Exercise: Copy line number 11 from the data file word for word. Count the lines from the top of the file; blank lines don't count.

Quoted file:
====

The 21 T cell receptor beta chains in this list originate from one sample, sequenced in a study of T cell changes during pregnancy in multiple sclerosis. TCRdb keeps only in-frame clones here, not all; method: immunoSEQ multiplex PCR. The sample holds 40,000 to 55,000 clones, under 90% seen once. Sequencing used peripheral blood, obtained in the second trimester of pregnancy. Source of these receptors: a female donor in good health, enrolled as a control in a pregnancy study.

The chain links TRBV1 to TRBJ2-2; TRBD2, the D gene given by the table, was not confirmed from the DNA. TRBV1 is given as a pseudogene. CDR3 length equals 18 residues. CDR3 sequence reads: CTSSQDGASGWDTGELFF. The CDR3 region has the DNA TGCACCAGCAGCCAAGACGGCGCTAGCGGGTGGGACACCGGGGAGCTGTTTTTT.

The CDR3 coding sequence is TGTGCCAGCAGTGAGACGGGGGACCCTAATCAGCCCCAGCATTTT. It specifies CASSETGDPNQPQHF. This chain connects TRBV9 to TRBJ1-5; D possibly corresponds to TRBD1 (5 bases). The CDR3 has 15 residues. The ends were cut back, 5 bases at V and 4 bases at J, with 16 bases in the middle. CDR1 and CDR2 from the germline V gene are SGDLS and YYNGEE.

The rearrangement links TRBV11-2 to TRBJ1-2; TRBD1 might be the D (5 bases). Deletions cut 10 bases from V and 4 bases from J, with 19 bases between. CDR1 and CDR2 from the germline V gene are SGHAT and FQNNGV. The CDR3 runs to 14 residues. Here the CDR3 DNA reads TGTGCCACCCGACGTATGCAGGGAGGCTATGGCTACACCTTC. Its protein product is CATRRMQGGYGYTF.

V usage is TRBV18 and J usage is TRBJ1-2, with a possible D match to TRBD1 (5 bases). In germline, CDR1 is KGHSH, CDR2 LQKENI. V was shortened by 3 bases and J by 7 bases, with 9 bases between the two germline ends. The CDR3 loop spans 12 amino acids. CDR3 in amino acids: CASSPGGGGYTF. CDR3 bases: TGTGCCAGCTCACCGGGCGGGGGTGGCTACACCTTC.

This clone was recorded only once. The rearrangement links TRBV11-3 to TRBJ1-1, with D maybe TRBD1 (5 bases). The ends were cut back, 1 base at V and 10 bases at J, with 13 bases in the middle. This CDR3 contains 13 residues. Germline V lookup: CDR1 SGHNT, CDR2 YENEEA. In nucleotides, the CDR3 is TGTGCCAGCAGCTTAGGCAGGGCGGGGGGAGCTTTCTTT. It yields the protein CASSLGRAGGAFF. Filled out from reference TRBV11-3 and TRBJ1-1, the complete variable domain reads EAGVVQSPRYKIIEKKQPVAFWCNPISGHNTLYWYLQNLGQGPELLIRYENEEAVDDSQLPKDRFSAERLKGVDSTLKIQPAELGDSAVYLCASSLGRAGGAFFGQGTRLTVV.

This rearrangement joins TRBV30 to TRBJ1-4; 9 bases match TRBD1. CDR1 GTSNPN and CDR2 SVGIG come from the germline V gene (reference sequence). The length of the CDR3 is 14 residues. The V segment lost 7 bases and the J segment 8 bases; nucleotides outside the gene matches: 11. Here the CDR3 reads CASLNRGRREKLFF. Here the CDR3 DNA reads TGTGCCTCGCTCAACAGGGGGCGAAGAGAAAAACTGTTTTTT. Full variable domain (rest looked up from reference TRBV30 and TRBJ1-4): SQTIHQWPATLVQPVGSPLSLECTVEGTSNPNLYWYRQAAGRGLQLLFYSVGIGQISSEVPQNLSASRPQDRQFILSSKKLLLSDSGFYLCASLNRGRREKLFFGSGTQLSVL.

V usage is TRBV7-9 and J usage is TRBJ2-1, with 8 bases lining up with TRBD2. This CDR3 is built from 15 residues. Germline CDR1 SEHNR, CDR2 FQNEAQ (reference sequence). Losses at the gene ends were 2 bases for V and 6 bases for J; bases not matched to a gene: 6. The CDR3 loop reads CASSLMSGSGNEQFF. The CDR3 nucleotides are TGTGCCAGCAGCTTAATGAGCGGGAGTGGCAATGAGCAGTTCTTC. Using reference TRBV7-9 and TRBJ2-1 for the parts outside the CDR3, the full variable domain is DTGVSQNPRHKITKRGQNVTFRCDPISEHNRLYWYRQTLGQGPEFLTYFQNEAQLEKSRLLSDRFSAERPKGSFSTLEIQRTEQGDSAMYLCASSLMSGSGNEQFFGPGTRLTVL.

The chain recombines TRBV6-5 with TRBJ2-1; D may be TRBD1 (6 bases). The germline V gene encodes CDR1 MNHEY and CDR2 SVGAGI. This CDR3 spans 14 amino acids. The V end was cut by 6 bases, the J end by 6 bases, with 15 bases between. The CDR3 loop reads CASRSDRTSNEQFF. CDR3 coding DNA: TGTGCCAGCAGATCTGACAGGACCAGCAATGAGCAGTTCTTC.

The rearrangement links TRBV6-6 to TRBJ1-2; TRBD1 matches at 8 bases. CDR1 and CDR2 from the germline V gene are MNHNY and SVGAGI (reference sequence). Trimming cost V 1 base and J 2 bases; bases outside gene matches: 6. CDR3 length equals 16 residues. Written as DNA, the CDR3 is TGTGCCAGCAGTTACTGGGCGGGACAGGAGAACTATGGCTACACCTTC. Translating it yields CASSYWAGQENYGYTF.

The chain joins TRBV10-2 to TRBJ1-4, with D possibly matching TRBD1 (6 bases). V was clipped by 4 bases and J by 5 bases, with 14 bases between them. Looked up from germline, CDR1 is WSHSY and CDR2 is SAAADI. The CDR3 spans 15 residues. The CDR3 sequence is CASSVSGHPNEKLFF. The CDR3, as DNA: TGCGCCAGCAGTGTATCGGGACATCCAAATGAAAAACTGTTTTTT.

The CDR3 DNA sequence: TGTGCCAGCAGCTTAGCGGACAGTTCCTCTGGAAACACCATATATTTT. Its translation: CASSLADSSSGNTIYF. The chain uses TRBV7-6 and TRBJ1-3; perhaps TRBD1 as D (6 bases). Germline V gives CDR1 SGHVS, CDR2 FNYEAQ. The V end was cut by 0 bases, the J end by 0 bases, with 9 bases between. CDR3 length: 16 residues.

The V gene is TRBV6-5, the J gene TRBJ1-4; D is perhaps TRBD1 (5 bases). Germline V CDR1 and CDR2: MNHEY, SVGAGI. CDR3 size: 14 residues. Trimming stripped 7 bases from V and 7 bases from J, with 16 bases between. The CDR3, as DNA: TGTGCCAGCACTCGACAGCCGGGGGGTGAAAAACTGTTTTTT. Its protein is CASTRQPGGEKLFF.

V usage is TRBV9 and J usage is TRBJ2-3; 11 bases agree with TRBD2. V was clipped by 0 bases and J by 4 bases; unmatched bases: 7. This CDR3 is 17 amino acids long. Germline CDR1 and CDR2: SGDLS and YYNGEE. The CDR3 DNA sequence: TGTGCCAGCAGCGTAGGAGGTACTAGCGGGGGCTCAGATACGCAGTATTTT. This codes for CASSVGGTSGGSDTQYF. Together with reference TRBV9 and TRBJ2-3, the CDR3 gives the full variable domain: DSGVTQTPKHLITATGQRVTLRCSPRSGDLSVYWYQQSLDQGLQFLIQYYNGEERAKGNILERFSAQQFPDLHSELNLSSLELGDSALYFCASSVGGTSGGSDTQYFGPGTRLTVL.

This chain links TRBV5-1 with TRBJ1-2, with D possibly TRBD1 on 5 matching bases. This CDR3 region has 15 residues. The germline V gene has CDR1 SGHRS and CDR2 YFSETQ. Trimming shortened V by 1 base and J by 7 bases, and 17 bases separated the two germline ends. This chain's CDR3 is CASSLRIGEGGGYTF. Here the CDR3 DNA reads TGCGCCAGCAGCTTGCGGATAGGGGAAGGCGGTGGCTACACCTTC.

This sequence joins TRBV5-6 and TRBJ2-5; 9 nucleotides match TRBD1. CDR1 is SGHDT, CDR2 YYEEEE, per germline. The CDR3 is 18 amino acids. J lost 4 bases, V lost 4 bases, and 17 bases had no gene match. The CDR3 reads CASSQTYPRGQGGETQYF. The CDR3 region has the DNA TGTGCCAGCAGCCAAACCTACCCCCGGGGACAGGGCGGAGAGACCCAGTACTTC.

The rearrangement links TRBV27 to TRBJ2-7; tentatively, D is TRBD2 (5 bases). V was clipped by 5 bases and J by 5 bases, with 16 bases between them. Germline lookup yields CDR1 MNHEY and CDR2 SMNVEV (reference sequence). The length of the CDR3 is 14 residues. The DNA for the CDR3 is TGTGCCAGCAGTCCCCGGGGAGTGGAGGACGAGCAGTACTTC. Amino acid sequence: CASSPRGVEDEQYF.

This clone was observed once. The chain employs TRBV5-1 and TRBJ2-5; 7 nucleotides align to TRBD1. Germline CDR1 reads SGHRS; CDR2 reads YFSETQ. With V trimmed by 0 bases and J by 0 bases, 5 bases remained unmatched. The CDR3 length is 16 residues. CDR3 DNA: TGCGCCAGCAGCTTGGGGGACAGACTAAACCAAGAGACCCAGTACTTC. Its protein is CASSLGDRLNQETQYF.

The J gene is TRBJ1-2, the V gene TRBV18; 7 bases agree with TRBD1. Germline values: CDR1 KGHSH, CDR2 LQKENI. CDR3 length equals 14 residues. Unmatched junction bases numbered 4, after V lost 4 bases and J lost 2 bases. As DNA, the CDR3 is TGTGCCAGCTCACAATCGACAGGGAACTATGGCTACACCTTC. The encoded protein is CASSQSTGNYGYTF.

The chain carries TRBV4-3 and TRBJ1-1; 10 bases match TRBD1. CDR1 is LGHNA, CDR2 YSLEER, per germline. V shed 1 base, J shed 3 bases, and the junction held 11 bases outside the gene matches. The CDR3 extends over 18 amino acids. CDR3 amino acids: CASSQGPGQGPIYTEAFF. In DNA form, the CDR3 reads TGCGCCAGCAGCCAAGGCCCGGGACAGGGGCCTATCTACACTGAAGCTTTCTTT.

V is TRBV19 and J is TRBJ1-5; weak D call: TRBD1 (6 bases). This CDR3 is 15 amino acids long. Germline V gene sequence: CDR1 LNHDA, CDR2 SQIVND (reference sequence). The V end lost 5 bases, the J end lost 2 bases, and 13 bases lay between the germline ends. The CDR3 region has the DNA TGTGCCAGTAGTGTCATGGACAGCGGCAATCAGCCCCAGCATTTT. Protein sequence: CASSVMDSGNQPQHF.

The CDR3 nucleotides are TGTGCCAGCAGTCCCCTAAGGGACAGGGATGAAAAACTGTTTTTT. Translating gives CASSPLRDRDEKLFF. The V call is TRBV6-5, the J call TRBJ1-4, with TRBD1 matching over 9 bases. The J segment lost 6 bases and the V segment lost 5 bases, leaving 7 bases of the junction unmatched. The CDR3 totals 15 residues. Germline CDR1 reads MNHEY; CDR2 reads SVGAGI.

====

The chain joins TRBV10-2 to TRBJ1-4, with D possibly matching TRBD1 (6 bases). V was clipped by 4 bases and J by 5 bases, with 14 bases between them. Looked up from germline, CDR1 is WSHSY and CDR2 is SAAADI. The CDR3 spans 15 residues. The CDR3 sequence is CASSVSGHPNEKLFF. The CDR3, as DNA: TGCGCCAGCAGTGTATCGGGACATCCAAATGAAAAACTGTTTTTT.